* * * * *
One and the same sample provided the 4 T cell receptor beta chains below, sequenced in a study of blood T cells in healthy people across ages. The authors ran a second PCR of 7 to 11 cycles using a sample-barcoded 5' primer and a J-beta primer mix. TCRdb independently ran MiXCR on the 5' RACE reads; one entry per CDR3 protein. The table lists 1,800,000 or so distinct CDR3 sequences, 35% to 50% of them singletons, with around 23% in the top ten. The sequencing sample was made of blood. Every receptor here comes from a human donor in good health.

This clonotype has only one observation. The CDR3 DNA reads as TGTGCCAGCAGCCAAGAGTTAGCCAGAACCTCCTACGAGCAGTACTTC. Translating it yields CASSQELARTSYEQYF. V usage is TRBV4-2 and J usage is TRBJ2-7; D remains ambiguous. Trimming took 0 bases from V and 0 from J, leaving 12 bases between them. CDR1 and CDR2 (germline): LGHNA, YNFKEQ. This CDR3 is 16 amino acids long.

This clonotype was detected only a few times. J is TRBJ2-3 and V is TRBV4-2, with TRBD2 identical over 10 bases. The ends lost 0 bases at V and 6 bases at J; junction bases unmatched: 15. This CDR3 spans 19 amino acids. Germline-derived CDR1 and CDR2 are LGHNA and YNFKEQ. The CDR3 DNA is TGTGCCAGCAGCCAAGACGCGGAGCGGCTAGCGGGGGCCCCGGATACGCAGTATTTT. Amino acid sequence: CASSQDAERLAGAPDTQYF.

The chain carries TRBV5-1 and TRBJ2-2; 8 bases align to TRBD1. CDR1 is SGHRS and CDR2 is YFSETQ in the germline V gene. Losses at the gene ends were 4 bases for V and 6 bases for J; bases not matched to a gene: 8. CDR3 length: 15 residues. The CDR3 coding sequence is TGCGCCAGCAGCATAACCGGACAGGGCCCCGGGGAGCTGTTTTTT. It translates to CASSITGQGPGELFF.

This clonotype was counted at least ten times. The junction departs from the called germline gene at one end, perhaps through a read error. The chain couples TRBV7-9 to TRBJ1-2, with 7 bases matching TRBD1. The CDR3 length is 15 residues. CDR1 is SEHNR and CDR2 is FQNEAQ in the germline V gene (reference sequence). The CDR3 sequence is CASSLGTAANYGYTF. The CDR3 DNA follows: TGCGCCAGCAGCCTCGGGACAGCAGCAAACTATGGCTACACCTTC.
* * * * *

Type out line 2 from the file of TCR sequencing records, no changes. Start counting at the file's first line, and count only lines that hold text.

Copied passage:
This clonotype has only one observation. The CDR3 DNA reads as TGTGCCAGCAGCCAAGAGTTAGCCAGAACCTCCTACGAGCAGTACTTC. Translating it yields CASSQELARTSYEQYF. V usage is TRBV4-2 and J usage is TRBJ2-7; D remains ambiguous. Trimming took 0 bases from V and 0 from J, leaving 12 bases between them. CDR1 and CDR2 (germline): LGHNA, YNFKEQ. This CDR3 is 16 amino acids long.